The war between PlayStation 3 owners/hackers and Sony is moving along just fine, thanks. Hackers want the freedom to alter their consoles how they see fit, and Sony sees that as a declaration of the intention to pirate software and does everything it can to shut that down. So back and forth we go. Although, Sony has the American legal system firmly in its camp, it still hasn't stifled the efforts of those that want to jailbreak their bought-and-paid-for property.
It's the circle of ownership in the modern era, apparently.
Sony latest move, confirming the law is indeed on its side, while perhaps ignoring the rights of property owners, and in this case, privacy, allows its legal team to subpoena PayPal. The goal of this quest is the acquire the records of one George Hotz, otherwise known as the infamous GeoHot, the hacker who Sony won a significant gag-order-style ruling against last month.
According to PCMag's report, the subpoena will allow Sony discover the identity of who or what California entity deposited funds into Hotz' account. The time period requested in the filing is from January 2009 until February 2011. Considering the jurisdiction of the initial case is being disputed by Hotz, -- it was even questioned by the presiding judge, such a window of time gives Sony ample opportunity to strengthen its claim that the state of California is indeed tied to the restraining order trial.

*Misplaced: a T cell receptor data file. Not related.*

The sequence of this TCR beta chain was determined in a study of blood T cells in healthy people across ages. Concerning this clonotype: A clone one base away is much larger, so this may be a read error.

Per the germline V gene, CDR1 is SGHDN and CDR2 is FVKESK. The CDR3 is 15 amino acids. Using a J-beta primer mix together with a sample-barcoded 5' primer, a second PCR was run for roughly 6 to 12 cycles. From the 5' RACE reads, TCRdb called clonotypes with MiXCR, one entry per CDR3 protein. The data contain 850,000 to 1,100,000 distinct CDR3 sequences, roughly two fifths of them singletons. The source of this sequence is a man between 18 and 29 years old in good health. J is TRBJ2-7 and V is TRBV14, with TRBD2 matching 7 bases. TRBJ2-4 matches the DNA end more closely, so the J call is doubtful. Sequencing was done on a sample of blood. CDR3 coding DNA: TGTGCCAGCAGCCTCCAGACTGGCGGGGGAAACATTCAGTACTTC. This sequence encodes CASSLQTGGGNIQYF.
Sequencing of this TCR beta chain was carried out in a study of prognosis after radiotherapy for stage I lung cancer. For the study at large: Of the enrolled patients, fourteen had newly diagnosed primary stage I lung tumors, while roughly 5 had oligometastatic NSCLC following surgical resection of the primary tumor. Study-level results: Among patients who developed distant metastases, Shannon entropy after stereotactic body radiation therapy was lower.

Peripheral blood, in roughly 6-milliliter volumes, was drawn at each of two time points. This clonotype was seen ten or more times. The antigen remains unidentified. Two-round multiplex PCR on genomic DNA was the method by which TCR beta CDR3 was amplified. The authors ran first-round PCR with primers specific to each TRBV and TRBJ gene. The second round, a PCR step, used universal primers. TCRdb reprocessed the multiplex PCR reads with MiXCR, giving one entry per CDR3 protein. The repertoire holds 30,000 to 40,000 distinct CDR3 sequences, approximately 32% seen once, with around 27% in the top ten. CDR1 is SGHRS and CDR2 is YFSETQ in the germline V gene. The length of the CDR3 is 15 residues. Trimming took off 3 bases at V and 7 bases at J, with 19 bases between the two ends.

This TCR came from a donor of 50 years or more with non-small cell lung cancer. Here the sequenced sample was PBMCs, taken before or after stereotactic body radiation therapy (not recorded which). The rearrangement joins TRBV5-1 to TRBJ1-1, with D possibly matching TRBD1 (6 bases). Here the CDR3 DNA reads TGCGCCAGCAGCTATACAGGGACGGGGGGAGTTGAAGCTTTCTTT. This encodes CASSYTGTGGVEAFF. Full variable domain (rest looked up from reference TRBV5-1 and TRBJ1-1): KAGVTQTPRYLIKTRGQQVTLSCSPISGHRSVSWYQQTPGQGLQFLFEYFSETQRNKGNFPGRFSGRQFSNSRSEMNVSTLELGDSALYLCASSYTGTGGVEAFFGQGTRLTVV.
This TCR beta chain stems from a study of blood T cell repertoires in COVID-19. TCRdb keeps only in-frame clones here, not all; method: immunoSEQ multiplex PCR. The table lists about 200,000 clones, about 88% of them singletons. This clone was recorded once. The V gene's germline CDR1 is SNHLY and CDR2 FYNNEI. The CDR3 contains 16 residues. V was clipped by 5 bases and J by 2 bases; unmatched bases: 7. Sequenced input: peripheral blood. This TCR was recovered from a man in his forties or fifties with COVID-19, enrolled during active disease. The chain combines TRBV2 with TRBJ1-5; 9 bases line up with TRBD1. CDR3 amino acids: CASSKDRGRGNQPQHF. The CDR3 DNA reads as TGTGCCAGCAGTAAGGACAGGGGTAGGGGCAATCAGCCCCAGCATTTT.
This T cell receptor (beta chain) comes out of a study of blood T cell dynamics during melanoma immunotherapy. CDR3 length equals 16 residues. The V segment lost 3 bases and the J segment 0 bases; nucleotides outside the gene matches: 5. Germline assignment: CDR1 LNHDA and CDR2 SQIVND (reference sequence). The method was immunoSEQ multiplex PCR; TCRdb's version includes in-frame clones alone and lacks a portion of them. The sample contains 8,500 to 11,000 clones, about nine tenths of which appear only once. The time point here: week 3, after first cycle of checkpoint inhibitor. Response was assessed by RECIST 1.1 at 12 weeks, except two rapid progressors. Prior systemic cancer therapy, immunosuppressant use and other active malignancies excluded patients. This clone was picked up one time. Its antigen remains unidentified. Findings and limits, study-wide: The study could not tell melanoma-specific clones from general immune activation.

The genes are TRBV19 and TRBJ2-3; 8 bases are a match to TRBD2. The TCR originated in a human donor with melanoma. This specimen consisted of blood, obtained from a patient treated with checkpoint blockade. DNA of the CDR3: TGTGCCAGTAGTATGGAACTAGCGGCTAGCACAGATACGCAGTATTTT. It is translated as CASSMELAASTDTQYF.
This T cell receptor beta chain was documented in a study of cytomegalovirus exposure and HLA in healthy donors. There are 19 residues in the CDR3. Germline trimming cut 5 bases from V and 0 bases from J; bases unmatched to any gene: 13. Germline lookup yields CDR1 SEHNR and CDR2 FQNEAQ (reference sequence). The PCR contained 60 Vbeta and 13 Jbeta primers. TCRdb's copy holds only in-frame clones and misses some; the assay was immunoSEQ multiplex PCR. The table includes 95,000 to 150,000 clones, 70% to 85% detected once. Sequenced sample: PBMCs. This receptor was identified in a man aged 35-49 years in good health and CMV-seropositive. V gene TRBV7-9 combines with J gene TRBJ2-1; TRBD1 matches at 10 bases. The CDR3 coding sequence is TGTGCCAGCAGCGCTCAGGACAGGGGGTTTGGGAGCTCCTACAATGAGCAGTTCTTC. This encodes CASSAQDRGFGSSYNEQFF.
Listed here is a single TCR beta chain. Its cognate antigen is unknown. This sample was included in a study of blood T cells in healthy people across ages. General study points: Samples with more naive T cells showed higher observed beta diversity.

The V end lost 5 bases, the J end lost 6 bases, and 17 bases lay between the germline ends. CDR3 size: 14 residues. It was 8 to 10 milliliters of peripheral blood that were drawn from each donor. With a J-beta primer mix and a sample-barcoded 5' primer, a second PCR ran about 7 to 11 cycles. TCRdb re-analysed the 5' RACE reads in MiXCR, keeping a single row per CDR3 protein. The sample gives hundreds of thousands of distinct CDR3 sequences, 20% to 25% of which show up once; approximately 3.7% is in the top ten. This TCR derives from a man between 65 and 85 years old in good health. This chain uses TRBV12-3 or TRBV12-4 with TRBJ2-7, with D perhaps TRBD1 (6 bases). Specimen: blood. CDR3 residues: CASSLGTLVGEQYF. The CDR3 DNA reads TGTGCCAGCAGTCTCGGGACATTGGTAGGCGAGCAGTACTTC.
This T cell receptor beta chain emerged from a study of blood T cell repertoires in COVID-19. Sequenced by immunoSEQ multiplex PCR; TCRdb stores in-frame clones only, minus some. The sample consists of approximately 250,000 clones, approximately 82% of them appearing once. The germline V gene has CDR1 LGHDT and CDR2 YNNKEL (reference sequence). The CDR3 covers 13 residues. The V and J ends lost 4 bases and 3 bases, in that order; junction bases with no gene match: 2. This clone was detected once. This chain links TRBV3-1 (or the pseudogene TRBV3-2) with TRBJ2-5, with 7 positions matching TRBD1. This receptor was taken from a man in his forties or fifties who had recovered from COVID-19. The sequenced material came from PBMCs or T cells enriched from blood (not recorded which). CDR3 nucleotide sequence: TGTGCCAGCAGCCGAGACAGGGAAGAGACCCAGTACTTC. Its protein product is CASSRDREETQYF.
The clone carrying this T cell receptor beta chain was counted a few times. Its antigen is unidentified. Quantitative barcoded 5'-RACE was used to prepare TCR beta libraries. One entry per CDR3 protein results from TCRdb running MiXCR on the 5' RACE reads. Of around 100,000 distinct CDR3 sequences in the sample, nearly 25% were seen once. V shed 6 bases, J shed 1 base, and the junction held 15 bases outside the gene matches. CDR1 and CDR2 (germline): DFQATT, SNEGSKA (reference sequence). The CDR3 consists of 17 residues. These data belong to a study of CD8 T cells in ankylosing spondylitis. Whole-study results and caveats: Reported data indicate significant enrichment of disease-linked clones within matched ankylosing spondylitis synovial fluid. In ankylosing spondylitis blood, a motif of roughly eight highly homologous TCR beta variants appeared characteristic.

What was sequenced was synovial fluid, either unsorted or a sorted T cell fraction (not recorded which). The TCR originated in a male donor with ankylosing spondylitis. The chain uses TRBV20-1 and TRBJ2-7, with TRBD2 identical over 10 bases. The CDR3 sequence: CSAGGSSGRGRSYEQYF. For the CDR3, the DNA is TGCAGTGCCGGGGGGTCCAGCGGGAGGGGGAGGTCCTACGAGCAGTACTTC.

On the hackers' front, they have apparently struck another blow against Sony's efforts to negate their work by jailbreaking the latest PlayStation 3 firmware update, version 3.60. Though the reliability of the latest hack is still in question, there is a video of the steps involved, if anyone dares to be so bold. Also, Myce.com has an interview with the hacker who apparently cracked Sony's latest update.
So what does all this mean for regular PlayStation 3 owners who aren't interested in either side, instead, they just want to play games and watch Blu-Ray DVDs? Another firmware download for one, especially if the hack is legitimate. Those are always fun. It also casts doubt over the idea of Sony ever building a truly "unhackable" system.
Lastly, it's being reported that Sony is running authentication software on the PlayStation Network to determine whether or not connected consoles are jailbroken. If so, they will be nuked from the network, permanently.